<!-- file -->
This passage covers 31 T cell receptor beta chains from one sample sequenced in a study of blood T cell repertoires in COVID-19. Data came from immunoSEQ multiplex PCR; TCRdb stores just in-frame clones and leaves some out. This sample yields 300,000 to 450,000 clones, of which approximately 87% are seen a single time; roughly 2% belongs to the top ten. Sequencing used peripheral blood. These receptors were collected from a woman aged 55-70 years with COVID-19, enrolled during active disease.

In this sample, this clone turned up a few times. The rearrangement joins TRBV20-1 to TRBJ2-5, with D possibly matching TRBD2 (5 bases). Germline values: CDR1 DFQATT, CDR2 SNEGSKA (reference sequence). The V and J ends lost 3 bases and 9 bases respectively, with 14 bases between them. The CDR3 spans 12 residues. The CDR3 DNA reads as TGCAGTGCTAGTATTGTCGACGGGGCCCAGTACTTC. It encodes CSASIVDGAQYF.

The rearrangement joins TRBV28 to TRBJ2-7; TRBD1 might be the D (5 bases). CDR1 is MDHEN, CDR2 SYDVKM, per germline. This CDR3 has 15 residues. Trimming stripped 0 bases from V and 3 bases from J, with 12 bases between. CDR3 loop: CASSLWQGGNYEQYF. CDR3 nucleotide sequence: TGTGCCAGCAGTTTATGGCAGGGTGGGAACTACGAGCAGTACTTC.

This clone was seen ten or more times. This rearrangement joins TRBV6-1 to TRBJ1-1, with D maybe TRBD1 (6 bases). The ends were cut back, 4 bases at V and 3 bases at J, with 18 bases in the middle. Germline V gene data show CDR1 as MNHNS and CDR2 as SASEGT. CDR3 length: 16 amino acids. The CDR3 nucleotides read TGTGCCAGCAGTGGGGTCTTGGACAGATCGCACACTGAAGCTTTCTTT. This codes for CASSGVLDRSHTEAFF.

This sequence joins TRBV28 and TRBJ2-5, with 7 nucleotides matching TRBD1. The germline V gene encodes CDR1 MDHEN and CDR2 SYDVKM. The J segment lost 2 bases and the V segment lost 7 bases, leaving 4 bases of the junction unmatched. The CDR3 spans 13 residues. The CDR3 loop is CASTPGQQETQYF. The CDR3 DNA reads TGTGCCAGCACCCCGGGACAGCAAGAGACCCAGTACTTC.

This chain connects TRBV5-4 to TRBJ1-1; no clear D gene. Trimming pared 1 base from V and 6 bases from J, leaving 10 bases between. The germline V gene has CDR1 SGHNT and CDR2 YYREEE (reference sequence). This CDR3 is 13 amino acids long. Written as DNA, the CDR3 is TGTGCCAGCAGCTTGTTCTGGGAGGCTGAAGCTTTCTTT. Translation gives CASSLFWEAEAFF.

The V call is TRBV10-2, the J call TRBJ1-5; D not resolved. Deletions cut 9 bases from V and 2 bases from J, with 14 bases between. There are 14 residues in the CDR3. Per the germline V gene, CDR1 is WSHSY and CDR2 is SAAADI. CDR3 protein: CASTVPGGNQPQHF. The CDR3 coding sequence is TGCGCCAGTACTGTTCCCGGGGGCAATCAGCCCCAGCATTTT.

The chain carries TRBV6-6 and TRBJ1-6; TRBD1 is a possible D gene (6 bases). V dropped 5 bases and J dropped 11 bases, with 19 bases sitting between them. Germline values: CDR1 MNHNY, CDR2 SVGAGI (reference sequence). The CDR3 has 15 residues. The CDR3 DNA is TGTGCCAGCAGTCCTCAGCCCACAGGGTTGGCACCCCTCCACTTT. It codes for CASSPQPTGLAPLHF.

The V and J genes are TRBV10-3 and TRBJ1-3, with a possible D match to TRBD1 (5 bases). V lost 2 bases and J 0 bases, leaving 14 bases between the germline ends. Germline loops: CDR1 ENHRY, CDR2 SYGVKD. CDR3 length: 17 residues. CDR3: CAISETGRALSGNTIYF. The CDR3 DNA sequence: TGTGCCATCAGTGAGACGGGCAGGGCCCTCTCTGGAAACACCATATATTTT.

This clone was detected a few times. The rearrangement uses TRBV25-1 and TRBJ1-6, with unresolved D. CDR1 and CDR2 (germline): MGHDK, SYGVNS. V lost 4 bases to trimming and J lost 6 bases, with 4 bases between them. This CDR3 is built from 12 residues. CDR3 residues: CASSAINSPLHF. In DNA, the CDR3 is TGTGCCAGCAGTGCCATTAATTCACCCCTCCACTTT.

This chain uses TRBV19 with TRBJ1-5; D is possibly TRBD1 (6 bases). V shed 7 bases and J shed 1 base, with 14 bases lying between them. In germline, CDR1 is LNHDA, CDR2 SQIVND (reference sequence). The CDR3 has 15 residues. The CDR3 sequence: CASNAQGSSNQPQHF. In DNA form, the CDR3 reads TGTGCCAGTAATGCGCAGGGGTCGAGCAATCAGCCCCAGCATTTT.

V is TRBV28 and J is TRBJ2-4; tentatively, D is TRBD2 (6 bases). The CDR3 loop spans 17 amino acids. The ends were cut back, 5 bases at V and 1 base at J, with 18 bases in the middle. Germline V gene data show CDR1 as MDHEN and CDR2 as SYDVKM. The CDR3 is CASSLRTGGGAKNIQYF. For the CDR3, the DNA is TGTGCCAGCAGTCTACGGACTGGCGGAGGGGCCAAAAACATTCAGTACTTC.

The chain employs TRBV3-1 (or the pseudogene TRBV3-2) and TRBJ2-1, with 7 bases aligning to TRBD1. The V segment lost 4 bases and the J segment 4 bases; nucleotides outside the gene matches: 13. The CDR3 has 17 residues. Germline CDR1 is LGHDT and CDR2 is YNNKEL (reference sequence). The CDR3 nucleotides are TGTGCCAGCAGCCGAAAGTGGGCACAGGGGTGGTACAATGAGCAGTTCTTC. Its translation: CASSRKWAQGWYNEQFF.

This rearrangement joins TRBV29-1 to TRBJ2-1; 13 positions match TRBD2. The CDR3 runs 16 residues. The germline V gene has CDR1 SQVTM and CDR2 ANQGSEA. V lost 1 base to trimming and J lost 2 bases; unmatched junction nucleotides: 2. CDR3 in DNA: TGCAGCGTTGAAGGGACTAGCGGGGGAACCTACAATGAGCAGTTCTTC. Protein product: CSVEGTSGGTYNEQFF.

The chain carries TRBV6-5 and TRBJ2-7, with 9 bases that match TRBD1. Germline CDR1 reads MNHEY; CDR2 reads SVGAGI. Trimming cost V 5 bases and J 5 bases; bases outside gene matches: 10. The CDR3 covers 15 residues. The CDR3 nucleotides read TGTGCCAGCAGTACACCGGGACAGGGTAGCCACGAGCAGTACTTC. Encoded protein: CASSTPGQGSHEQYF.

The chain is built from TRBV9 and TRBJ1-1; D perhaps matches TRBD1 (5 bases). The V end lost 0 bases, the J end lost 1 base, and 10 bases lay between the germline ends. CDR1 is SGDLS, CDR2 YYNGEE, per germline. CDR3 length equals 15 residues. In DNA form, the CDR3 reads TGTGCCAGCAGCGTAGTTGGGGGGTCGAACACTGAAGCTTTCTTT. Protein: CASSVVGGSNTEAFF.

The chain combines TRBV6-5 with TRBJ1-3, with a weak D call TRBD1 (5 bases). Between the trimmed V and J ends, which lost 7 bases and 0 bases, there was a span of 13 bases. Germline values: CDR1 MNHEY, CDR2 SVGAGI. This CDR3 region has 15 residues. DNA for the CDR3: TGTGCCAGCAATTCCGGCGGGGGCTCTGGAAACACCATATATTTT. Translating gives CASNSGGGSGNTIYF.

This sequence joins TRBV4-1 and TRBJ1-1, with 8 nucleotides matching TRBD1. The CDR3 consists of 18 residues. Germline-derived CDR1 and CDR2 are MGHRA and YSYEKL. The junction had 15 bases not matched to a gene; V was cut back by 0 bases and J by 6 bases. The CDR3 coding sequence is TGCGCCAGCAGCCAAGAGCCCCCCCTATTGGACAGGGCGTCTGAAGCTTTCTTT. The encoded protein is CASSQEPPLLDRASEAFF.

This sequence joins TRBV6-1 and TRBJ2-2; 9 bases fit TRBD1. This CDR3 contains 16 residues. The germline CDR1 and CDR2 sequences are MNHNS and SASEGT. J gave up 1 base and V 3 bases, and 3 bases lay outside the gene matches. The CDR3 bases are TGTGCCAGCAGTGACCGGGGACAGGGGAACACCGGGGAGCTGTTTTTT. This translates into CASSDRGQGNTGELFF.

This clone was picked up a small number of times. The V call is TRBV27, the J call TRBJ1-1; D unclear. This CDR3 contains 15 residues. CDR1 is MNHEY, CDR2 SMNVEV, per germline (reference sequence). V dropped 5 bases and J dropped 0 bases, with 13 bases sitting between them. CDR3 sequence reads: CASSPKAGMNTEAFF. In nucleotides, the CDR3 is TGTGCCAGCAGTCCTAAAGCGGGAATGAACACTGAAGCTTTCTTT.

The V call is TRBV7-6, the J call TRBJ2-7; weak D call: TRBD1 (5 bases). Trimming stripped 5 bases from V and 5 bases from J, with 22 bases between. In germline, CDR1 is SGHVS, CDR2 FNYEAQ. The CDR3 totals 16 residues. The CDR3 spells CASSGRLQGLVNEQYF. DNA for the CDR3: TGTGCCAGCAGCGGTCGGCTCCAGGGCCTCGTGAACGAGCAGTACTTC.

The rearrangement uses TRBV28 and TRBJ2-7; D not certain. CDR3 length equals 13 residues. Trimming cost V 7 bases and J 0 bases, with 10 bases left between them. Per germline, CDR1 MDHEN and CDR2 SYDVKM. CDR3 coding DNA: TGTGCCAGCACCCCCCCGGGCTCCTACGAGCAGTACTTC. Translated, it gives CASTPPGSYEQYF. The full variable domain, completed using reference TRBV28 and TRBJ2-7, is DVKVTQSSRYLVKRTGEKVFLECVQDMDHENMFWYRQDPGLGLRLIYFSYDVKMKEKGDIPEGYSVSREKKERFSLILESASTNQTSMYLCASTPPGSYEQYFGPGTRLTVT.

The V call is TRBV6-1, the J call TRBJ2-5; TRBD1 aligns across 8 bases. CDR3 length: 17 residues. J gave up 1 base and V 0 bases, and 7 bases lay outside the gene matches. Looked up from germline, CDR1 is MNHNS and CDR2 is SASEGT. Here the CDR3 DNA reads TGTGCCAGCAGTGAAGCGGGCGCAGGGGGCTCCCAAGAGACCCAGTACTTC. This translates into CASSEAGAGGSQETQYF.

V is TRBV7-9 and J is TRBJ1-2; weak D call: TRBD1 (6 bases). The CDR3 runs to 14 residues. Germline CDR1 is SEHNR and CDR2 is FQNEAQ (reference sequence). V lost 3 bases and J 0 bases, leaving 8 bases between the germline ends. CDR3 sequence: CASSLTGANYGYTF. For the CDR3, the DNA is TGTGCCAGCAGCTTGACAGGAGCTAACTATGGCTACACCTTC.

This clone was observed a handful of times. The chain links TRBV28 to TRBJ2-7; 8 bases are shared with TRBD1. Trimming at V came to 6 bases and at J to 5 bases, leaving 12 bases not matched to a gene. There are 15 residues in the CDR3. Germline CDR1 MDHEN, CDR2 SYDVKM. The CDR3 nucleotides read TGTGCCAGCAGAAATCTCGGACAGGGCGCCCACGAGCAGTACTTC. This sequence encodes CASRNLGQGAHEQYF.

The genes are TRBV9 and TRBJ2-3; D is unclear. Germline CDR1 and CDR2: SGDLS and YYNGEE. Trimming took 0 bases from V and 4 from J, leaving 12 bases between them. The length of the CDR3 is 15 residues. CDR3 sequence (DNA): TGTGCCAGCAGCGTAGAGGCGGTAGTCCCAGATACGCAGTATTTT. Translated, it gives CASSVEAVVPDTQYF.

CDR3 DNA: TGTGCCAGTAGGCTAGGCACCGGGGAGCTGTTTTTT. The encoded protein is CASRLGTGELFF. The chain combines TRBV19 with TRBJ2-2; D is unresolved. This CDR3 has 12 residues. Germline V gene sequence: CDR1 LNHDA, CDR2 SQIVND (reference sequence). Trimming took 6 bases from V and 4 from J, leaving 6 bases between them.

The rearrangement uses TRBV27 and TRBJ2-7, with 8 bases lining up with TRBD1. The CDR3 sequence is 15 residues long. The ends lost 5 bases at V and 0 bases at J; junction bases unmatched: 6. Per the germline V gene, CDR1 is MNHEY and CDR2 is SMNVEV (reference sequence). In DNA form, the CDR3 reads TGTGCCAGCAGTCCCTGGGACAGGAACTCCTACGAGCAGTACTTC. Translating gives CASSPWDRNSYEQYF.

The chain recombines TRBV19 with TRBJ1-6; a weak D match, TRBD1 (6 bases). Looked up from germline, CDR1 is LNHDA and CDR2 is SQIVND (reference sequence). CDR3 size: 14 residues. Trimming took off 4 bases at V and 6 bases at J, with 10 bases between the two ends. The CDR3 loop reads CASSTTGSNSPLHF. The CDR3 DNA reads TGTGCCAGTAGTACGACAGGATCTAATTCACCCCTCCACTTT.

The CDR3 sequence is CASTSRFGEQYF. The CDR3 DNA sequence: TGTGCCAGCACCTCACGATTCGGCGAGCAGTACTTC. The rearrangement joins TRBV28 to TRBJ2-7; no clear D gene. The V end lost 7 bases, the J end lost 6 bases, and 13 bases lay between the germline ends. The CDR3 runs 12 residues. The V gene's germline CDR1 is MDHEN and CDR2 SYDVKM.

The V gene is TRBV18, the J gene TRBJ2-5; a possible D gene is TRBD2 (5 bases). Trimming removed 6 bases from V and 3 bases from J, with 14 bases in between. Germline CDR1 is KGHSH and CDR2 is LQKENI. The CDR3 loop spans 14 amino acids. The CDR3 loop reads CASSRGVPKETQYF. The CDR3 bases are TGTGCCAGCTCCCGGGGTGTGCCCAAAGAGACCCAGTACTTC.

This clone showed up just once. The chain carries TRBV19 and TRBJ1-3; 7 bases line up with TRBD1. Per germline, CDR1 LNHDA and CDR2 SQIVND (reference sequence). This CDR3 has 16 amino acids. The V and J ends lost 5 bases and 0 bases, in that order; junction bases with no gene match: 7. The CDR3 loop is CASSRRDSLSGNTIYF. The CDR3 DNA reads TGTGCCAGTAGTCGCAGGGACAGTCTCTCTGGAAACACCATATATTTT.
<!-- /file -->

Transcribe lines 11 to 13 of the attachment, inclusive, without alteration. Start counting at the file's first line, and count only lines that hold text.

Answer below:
This chain uses TRBV19 with TRBJ1-5; D is possibly TRBD1 (6 bases). V shed 7 bases and J shed 1 base, with 14 bases lying between them. In germline, CDR1 is LNHDA, CDR2 SQIVND (reference sequence). The CDR3 has 15 residues. The CDR3 sequence: CASNAQGSSNQPQHF. In DNA form, the CDR3 reads TGTGCCAGTAATGCGCAGGGGTCGAGCAATCAGCCCCAGCATTTT.

V is TRBV28 and J is TRBJ2-4; tentatively, D is TRBD2 (6 bases). The CDR3 loop spans 17 amino acids. The ends were cut back, 5 bases at V and 1 base at J, with 18 bases in the middle. Germline V gene data show CDR1 as MDHEN and CDR2 as SYDVKM. The CDR3 is CASSLRTGGGAKNIQYF. For the CDR3, the DNA is TGTGCCAGCAGTCTACGGACTGGCGGAGGGGCCAAAAACATTCAGTACTTC.

The chain employs TRBV3-1 (or the pseudogene TRBV3-2) and TRBJ2-1, with 7 bases aligning to TRBD1. The V segment lost 4 bases and the J segment 4 bases; nucleotides outside the gene matches: 13. The CDR3 has 17 residues. Germline CDR1 is LGHDT and CDR2 is YNNKEL (reference sequence). The CDR3 nucleotides are TGTGCCAGCAGCCGAAAGTGGGCACAGGGGTGGTACAATGAGCAGTTCTTC. Its translation: CASSRKWAQGWYNEQFF.